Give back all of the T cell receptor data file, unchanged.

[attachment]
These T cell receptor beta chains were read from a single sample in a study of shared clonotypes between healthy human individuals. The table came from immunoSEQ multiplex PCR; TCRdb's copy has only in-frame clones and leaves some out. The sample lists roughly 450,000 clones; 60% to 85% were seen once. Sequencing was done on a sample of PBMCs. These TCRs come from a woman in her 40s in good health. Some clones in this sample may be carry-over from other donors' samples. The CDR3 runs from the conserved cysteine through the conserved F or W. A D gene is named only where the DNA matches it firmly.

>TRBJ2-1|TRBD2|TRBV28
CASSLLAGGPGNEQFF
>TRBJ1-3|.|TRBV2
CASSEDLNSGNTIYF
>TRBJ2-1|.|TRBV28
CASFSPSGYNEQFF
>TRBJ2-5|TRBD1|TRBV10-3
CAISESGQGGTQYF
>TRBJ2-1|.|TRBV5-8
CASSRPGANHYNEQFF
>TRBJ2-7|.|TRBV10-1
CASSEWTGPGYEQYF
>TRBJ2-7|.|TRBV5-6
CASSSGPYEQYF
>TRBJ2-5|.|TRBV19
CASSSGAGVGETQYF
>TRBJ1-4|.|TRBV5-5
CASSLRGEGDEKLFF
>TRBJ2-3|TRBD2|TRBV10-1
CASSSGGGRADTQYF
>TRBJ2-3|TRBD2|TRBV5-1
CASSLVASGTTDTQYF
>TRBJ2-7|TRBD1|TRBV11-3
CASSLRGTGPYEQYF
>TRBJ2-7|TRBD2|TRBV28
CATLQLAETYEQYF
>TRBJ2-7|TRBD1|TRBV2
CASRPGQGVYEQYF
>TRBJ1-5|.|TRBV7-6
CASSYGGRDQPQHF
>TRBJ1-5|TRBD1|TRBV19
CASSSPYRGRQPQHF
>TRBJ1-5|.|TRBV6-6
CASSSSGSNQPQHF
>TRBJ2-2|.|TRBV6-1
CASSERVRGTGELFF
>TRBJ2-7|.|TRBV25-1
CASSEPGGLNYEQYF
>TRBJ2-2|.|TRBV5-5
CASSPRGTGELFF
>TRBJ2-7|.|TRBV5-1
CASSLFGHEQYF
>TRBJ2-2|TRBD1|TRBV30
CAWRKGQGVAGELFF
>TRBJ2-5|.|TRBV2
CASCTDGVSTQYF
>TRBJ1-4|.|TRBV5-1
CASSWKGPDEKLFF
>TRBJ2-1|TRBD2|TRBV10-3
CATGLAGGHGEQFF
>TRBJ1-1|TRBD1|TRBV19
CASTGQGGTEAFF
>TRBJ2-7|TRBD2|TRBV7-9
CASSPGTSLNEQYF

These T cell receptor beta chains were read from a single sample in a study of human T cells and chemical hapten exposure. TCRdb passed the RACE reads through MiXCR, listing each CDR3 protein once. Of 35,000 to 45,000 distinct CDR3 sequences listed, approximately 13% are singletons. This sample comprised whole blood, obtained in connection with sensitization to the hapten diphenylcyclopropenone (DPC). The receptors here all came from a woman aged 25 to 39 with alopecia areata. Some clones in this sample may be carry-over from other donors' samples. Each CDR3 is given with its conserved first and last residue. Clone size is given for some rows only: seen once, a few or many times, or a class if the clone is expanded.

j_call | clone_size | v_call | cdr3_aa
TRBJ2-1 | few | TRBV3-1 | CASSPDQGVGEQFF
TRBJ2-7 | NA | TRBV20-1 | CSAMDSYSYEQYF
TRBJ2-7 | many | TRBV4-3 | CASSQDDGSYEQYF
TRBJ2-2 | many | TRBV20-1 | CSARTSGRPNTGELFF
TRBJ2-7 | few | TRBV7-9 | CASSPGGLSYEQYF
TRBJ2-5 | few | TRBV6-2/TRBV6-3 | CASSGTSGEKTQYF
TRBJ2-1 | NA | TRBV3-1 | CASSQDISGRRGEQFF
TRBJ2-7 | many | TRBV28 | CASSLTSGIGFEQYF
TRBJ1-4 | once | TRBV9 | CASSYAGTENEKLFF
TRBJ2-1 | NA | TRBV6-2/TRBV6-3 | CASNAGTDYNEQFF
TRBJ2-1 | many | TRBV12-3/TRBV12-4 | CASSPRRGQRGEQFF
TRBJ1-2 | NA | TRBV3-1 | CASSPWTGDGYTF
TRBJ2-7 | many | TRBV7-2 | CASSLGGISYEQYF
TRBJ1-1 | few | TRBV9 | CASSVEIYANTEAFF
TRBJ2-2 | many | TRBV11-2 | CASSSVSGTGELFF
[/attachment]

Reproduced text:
These T cell receptor beta chains were read from a single sample in a study of shared clonotypes between healthy human individuals. The table came from immunoSEQ multiplex PCR; TCRdb's copy has only in-frame clones and leaves some out. The sample lists roughly 450,000 clones; 60% to 85% were seen once. Sequencing was done on a sample of PBMCs. These TCRs come from a woman in her 40s in good health. Some clones in this sample may be carry-over from other donors' samples. The CDR3 runs from the conserved cysteine through the conserved F or W. A D gene is named only where the DNA matches it firmly.

>TRBJ2-1|TRBD2|TRBV28
CASSLLAGGPGNEQFF
>TRBJ1-3|.|TRBV2
CASSEDLNSGNTIYF
>TRBJ2-1|.|TRBV28
CASFSPSGYNEQFF
>TRBJ2-5|TRBD1|TRBV10-3
CAISESGQGGTQYF
>TRBJ2-1|.|TRBV5-8
CASSRPGANHYNEQFF
>TRBJ2-7|.|TRBV10-1
CASSEWTGPGYEQYF
>TRBJ2-7|.|TRBV5-6
CASSSGPYEQYF
>TRBJ2-5|.|TRBV19
CASSSGAGVGETQYF
>TRBJ1-4|.|TRBV5-5
CASSLRGEGDEKLFF
>TRBJ2-3|TRBD2|TRBV10-1
CASSSGGGRADTQYF
>TRBJ2-3|TRBD2|TRBV5-1
CASSLVASGTTDTQYF
>TRBJ2-7|TRBD1|TRBV11-3
CASSLRGTGPYEQYF
>TRBJ2-7|TRBD2|TRBV28
CATLQLAETYEQYF
>TRBJ2-7|TRBD1|TRBV2
CASRPGQGVYEQYF
>TRBJ1-5|.|TRBV7-6
CASSYGGRDQPQHF
>TRBJ1-5|TRBD1|TRBV19
CASSSPYRGRQPQHF
>TRBJ1-5|.|TRBV6-6
CASSSSGSNQPQHF
>TRBJ2-2|.|TRBV6-1
CASSERVRGTGELFF
>TRBJ2-7|.|TRBV25-1
CASSEPGGLNYEQYF
>TRBJ2-2|.|TRBV5-5
CASSPRGTGELFF
>TRBJ2-7|.|TRBV5-1
CASSLFGHEQYF
>TRBJ2-2|TRBD1|TRBV30
CAWRKGQGVAGELFF
>TRBJ2-5|.|TRBV2
CASCTDGVSTQYF
>TRBJ1-4|.|TRBV5-1
CASSWKGPDEKLFF
>TRBJ2-1|TRBD2|TRBV10-3
CATGLAGGHGEQFF
>TRBJ1-1|TRBD1|TRBV19
CASTGQGGTEAFF
>TRBJ2-7|TRBD2|TRBV7-9
CASSPGTSLNEQYF

These T cell receptor beta chains were read from a single sample in a study of human T cells and chemical hapten exposure. TCRdb passed the RACE reads through MiXCR, listing each CDR3 protein once. Of 35,000 to 45,000 distinct CDR3 sequences listed, approximately 13% are singletons. This sample comprised whole blood, obtained in connection with sensitization to the hapten diphenylcyclopropenone (DPC). The receptors here all came from a woman aged 25 to 39 with alopecia areata. Some clones in this sample may be carry-over from other donors' samples. Each CDR3 is given with its conserved first and last residue. Clone size is given for some rows only: seen once, a few or many times, or a class if the clone is expanded.

j_call | clone_size | v_call | cdr3_aa
TRBJ2-1 | few | TRBV3-1 | CASSPDQGVGEQFF
TRBJ2-7 | NA | TRBV20-1 | CSAMDSYSYEQYF
TRBJ2-7 | many | TRBV4-3 | CASSQDDGSYEQYF
TRBJ2-2 | many | TRBV20-1 | CSARTSGRPNTGELFF
TRBJ2-7 | few | TRBV7-9 | CASSPGGLSYEQYF
TRBJ2-5 | few | TRBV6-2/TRBV6-3 | CASSGTSGEKTQYF
TRBJ2-1 | NA | TRBV3-1 | CASSQDISGRRGEQFF
TRBJ2-7 | many | TRBV28 | CASSLTSGIGFEQYF
TRBJ1-4 | once | TRBV9 | CASSYAGTENEKLFF
TRBJ2-1 | NA | TRBV6-2/TRBV6-3 | CASNAGTDYNEQFF
TRBJ2-1 | many | TRBV12-3/TRBV12-4 | CASSPRRGQRGEQFF
TRBJ1-2 | NA | TRBV3-1 | CASSPWTGDGYTF
TRBJ2-7 | many | TRBV7-2 | CASSLGGISYEQYF
TRBJ1-1 | few | TRBV9 | CASSVEIYANTEAFF
TRBJ2-2 | many | TRBV11-2 | CASSSVSGTGELFF